The Democratic Party's National Convention opens later on Monday in Denver, Colorado -- where the first-ever African-American candidate
will accept his party's nomination for president of the United States.
The convention consists of four days of rallies, speeches and meetings, capped by Thursday's acceptance speech by Illinois Senator Barack Obama. The Republican Party holds its national convention next week. The conventions mark the official start of campaigning for the general election.
Obama campaigned Sunday in Wisconsin, where he attended a cookout and criticized the Republican candidate, Senator John McCain, saying he is out of touch with average citizens.
McCain had no public appearances Sunday, but his campaign released two new advertisements critical of Obama.
One of the ads included Obama's newly-named running mate, Senator Joseph Biden. The commercial contained previous remarks by Biden saying Obama is not ready to be president. At the time he made the remarks, Biden was also running for his party's 2008 presidential nomination.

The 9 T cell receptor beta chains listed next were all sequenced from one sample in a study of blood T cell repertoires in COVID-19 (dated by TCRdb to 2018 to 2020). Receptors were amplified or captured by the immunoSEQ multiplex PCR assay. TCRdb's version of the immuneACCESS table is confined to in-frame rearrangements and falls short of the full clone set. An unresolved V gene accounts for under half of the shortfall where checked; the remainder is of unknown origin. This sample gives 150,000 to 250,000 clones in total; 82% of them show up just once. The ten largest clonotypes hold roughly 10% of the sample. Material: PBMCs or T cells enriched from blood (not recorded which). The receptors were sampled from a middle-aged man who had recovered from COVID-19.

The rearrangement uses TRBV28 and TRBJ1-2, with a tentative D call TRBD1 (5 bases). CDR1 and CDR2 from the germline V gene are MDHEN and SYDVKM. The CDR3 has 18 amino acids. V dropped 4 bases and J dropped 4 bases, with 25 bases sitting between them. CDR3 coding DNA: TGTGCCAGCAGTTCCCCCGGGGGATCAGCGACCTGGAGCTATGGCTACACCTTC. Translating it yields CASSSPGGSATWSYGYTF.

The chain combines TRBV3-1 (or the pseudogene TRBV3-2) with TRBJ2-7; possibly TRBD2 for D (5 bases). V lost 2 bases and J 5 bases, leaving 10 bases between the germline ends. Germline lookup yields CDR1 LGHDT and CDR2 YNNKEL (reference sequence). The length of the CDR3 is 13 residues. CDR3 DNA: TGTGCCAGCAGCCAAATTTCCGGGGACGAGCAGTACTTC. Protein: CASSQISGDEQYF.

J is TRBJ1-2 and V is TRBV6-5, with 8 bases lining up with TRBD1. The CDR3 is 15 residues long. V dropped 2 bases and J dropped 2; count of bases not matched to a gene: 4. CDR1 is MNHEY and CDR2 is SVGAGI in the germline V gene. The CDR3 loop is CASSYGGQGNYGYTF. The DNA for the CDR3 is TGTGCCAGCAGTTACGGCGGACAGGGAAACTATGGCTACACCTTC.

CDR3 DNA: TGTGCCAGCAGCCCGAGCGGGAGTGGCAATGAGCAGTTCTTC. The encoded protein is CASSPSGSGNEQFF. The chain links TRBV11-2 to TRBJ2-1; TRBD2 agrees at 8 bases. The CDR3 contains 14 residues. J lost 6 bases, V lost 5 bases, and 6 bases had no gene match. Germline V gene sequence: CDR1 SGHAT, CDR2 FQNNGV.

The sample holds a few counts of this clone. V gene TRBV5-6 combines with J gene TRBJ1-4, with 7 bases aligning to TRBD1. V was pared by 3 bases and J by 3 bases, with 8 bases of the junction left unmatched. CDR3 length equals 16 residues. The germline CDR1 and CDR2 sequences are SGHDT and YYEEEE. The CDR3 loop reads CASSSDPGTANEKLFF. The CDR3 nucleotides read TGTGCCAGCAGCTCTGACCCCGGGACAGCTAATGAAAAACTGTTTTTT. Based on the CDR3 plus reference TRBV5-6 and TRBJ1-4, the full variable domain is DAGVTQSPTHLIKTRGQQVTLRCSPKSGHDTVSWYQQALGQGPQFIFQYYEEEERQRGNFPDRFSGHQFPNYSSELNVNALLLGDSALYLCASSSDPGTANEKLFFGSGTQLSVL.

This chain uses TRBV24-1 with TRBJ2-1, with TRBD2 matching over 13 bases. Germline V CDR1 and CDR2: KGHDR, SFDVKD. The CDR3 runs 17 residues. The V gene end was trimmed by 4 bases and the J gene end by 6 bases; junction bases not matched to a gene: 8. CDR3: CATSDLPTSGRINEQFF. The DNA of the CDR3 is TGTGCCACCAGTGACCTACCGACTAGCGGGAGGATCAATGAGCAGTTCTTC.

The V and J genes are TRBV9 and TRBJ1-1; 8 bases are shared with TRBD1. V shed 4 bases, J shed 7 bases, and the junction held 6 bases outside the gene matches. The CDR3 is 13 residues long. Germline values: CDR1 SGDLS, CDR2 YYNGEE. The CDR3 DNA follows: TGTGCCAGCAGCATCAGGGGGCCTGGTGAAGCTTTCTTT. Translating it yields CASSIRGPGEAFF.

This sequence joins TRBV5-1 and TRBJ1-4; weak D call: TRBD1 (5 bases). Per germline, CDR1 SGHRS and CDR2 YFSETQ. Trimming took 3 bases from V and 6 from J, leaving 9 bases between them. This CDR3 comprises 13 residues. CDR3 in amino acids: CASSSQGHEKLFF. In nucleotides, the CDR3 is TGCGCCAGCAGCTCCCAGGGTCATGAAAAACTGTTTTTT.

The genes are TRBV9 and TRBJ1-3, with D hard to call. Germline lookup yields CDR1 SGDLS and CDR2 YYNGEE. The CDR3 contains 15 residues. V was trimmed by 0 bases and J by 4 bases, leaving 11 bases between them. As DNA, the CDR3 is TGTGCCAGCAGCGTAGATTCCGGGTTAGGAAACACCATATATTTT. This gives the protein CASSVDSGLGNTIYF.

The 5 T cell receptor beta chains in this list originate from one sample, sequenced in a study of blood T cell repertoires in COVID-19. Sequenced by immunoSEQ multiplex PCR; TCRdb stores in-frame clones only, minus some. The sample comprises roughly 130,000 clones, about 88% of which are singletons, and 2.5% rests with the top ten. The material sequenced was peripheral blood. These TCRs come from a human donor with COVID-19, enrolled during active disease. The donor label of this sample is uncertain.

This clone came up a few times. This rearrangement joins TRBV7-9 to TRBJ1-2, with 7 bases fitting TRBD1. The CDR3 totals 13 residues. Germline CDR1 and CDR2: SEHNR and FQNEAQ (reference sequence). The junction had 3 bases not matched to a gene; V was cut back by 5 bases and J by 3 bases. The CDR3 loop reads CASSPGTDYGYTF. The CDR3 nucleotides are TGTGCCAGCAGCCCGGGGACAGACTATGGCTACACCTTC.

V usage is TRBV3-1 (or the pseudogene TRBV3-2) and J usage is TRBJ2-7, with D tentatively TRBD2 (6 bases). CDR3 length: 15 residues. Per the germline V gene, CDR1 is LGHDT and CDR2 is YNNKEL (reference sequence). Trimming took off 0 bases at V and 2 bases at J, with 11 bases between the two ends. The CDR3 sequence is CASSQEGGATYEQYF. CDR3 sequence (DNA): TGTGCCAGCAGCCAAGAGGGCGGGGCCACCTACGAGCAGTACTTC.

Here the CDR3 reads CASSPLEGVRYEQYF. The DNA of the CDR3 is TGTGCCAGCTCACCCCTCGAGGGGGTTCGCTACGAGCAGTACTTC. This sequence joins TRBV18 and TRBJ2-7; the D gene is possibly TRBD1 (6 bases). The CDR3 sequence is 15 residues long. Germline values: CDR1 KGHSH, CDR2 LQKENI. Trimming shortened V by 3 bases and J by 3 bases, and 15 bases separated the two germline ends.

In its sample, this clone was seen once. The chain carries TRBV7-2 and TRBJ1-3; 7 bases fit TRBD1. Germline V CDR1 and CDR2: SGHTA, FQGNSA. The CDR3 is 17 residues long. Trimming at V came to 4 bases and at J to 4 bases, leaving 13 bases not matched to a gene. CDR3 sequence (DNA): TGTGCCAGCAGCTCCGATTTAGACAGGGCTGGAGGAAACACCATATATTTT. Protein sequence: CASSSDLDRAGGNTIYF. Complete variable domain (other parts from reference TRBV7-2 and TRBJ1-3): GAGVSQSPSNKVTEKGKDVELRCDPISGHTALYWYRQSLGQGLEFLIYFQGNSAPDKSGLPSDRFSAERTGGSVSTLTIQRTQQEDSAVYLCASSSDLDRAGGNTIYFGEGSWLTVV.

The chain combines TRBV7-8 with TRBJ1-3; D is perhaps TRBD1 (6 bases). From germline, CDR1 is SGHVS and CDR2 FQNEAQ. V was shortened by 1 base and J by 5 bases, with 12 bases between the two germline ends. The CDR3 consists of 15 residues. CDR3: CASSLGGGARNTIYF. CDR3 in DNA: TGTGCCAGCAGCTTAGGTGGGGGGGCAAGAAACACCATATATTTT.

Another McCain campaign ad says Obama passed over his former Democratic rival, Senator Hillary Clinton, for vice president because she pointed out Obama's flaws during the Democratic primary race.
Democratic Party officials are trying to downplay any lingering tension between Obama and Clinton supporters. News reports say Clinton intends to gather her delegates Wednesday and release them to support Obama.
Separately, Democratic Party officials on Sunday restored full voting rights to delegates from the states of Michigan and Florida. The two states were stripped of their voting rights at the convention as punishment for holding primary elections before they were allowed by party rules.
Obama asked that the delegations be restored as a show of unity and as a gesture to Clinton supporters. Clinton received more votes in Michigan and Florida. Obama removed his name from the Michigan ballot. Neither candidate campaigned in Florida in advance of that state's primary.